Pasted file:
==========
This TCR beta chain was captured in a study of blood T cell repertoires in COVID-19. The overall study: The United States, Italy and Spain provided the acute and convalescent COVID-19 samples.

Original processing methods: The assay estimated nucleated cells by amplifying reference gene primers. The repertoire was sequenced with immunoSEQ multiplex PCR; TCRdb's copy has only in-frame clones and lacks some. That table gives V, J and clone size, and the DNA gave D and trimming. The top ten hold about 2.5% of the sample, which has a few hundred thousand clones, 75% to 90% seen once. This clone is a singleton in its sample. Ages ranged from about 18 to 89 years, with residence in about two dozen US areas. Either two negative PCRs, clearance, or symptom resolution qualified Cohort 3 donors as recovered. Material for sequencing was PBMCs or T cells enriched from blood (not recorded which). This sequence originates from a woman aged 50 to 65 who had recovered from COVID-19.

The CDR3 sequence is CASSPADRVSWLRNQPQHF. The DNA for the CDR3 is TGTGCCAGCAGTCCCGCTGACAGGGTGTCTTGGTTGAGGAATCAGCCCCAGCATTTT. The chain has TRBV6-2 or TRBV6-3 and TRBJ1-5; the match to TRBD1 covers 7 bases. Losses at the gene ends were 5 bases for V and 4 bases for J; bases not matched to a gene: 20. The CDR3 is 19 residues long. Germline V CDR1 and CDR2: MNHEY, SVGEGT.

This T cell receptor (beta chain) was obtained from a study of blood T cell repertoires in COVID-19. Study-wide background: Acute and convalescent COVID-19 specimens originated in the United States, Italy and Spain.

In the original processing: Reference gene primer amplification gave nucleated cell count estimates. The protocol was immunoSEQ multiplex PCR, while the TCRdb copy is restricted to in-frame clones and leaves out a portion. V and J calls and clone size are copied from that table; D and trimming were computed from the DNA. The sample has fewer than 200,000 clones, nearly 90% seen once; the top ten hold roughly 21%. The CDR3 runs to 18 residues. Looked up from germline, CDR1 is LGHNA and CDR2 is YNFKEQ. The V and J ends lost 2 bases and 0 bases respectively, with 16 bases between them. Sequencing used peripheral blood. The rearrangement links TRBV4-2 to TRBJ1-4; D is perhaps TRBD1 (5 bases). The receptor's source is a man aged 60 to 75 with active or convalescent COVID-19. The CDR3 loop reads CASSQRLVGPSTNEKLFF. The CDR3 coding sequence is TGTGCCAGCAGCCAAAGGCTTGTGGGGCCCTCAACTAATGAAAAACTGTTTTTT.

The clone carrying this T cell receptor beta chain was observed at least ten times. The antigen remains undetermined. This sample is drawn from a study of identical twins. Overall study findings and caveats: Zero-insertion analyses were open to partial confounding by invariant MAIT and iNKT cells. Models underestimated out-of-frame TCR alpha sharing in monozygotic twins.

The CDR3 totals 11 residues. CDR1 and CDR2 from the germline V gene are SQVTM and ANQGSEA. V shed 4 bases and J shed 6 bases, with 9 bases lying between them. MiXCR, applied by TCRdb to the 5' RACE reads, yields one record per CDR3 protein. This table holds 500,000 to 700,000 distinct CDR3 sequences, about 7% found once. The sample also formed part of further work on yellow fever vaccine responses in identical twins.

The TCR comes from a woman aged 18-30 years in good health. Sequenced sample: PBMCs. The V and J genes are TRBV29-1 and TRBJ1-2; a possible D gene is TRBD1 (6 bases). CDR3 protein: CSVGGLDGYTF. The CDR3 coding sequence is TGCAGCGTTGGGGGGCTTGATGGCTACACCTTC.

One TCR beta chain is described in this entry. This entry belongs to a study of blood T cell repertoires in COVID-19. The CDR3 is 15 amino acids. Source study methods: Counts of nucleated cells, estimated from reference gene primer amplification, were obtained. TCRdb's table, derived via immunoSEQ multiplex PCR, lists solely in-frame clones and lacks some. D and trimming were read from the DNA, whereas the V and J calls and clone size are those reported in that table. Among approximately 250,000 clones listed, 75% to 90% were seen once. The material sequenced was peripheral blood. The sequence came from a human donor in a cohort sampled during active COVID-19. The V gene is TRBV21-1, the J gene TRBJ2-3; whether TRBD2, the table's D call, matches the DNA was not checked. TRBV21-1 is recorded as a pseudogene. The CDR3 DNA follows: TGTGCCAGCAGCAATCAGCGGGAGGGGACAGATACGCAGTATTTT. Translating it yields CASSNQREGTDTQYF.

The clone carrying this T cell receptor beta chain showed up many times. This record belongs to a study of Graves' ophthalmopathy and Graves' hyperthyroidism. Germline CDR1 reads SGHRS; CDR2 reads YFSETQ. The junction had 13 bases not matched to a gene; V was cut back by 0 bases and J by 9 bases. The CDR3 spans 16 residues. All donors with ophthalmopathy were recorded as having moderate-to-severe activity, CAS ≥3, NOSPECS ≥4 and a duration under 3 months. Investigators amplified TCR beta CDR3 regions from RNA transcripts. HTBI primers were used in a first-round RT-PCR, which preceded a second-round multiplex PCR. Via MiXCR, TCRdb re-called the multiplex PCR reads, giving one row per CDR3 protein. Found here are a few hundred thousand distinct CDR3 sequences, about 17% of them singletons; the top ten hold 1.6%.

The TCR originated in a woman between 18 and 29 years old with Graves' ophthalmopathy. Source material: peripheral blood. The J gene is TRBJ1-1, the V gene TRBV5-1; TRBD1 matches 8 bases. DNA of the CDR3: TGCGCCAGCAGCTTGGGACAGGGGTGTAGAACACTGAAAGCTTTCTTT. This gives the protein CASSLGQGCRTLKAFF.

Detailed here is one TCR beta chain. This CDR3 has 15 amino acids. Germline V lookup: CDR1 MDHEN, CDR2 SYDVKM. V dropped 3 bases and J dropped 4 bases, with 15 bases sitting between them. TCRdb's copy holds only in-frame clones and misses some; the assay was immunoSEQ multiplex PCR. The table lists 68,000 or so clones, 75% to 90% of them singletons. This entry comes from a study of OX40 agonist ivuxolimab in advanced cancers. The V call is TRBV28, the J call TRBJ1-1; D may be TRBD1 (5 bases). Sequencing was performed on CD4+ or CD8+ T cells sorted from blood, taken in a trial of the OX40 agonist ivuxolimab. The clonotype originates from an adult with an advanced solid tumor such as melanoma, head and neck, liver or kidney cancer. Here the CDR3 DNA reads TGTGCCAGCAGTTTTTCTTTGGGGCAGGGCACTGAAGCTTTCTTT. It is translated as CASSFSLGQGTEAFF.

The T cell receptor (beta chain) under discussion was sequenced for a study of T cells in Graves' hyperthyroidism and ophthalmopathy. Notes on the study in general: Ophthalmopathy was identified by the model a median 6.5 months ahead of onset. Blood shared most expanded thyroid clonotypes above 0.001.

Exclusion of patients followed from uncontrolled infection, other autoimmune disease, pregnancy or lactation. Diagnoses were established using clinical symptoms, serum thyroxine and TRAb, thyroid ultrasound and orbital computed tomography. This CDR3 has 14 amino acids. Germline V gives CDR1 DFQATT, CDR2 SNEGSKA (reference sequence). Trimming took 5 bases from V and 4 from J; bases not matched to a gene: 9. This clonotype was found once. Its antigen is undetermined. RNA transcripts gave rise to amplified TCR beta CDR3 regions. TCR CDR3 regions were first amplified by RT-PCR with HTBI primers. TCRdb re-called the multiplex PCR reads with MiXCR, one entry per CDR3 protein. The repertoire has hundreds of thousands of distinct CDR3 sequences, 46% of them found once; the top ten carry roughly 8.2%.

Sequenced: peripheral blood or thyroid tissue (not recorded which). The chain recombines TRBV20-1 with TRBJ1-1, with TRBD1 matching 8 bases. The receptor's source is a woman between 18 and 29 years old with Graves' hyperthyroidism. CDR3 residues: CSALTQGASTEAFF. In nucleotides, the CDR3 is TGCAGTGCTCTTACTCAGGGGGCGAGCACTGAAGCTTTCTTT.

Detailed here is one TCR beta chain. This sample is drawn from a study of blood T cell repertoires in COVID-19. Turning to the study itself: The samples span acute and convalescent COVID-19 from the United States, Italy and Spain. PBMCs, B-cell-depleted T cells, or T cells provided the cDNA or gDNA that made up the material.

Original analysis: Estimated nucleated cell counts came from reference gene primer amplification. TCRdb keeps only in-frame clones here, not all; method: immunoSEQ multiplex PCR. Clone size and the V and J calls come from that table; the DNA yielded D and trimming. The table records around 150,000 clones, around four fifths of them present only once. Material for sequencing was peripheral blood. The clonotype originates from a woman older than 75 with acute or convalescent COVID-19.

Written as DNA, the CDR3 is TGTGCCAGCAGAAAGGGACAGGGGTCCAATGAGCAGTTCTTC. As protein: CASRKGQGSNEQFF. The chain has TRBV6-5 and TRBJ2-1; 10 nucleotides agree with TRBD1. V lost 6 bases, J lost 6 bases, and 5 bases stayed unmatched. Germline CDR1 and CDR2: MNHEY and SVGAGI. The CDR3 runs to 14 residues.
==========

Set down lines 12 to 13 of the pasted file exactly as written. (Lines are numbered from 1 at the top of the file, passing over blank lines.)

Detailed here is one TCR beta chain. This CDR3 has 15 amino acids. Germline V lookup: CDR1 MDHEN, CDR2 SYDVKM. V dropped 3 bases and J dropped 4 bases, with 15 bases sitting between them. TCRdb's copy holds only in-frame clones and misses some; the assay was immunoSEQ multiplex PCR. The table lists 68,000 or so clones, 75% to 90% of them singletons. This entry comes from a study of OX40 agonist ivuxolimab in advanced cancers. The V call is TRBV28, the J call TRBJ1-1; D may be TRBD1 (5 bases). Sequencing was performed on CD4+ or CD8+ T cells sorted from blood, taken in a trial of the OX40 agonist ivuxolimab. The clonotype originates from an adult with an advanced solid tumor such as melanoma, head and neck, liver or kidney cancer. Here the CDR3 DNA reads TGTGCCAGCAGTTTTTCTTTGGGGCAGGGCACTGAAGCTTTCTTT. It is translated as CASSFSLGQGTEAFF.

The T cell receptor (beta chain) under discussion was sequenced for a study of T cells in Graves' hyperthyroidism and ophthalmopathy. Notes on the study in general: Ophthalmopathy was identified by the model a median 6.5 months ahead of onset. Blood shared most expanded thyroid clonotypes above 0.001.